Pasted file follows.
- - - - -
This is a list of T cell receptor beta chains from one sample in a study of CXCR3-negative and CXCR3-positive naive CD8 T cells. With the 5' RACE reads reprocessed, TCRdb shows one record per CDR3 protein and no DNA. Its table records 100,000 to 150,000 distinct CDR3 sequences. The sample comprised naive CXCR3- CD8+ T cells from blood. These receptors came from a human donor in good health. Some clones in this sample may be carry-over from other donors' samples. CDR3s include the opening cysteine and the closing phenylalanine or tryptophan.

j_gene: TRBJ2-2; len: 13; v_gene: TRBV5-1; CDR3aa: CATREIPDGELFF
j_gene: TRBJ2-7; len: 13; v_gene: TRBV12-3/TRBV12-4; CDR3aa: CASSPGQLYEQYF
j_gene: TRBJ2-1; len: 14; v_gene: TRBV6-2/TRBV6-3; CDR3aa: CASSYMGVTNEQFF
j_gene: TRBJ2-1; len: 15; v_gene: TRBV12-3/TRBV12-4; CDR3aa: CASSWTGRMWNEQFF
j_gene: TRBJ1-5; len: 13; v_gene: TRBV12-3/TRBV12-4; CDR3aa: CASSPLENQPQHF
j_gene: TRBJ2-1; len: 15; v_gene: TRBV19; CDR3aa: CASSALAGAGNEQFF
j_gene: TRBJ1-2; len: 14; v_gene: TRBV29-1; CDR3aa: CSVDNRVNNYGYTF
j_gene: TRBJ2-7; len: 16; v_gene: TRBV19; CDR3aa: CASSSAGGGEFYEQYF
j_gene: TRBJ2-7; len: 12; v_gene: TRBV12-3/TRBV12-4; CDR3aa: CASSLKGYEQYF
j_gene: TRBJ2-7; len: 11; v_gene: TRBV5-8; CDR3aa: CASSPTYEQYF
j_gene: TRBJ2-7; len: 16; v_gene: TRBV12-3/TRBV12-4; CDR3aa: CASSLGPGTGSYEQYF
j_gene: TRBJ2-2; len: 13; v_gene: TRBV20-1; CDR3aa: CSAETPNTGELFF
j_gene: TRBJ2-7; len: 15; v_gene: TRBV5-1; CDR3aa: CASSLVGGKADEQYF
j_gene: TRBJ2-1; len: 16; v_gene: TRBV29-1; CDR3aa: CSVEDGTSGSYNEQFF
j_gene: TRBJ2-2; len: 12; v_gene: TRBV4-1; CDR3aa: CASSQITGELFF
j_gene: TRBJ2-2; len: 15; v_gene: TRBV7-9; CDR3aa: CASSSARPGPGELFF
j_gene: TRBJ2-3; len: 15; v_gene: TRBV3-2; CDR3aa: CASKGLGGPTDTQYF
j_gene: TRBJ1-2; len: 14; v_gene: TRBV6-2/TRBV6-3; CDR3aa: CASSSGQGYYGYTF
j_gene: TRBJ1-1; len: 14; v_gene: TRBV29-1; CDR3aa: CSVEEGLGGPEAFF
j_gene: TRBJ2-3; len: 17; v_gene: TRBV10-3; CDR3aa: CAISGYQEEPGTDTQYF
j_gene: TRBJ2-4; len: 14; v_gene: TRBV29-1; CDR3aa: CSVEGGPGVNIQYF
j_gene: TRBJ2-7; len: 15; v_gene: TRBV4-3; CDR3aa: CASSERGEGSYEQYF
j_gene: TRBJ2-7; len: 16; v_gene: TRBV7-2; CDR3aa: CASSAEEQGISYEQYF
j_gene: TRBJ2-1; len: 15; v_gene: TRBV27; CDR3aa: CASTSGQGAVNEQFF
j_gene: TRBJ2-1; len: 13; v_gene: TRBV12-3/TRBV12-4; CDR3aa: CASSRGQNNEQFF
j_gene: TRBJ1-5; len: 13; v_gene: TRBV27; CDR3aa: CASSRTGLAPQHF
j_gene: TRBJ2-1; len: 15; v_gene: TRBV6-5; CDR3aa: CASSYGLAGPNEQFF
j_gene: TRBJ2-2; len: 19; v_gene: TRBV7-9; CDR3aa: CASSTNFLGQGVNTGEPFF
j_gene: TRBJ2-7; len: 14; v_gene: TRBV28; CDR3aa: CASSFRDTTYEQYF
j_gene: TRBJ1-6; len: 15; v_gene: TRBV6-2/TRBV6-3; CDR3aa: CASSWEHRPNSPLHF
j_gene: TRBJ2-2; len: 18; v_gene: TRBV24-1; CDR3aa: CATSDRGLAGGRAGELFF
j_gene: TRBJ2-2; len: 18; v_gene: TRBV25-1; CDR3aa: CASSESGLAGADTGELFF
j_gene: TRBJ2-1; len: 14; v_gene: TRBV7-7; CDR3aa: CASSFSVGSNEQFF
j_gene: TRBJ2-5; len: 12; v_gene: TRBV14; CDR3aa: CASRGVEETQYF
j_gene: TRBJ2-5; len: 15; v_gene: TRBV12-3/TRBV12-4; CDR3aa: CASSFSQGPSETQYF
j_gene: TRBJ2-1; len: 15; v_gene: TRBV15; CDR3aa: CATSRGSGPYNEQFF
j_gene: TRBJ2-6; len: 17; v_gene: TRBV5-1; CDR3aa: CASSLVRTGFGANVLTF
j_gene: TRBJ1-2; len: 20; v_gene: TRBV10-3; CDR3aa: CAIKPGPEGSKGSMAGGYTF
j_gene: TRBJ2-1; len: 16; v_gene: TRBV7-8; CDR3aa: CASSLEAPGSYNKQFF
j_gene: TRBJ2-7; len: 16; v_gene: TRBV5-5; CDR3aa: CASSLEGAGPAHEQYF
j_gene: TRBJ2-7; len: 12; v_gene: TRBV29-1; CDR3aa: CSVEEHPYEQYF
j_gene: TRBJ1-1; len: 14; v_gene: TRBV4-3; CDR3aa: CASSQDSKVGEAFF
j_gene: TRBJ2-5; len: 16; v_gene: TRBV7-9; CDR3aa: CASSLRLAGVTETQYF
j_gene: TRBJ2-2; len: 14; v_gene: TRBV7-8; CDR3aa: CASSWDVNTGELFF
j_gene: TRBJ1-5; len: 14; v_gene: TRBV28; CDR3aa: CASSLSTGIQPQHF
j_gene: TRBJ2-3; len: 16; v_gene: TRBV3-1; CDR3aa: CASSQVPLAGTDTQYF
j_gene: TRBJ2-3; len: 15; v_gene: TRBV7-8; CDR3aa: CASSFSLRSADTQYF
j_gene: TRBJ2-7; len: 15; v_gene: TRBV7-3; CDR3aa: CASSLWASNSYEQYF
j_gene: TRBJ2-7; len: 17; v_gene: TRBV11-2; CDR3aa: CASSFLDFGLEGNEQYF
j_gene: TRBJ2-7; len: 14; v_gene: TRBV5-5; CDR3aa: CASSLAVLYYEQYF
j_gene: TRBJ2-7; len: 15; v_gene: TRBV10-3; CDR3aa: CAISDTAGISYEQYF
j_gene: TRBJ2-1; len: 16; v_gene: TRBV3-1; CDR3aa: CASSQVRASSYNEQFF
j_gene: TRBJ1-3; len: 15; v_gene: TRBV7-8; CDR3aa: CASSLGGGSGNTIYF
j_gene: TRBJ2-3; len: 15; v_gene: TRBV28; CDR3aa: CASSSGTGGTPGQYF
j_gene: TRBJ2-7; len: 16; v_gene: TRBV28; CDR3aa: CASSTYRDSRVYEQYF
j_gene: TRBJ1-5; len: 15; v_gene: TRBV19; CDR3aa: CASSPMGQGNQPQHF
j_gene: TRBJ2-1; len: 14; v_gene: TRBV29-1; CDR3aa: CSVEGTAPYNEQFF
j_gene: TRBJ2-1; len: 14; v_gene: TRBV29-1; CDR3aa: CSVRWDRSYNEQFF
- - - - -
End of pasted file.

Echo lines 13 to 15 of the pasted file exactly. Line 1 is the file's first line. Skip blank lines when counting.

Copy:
j_gene: TRBJ2-2; len: 13; v_gene: TRBV20-1; CDR3aa: CSAETPNTGELFF
j_gene: TRBJ2-7; len: 15; v_gene: TRBV5-1; CDR3aa: CASSLVGGKADEQYF
j_gene: TRBJ2-1; len: 16; v_gene: TRBV29-1; CDR3aa: CSVEDGTSGSYNEQFF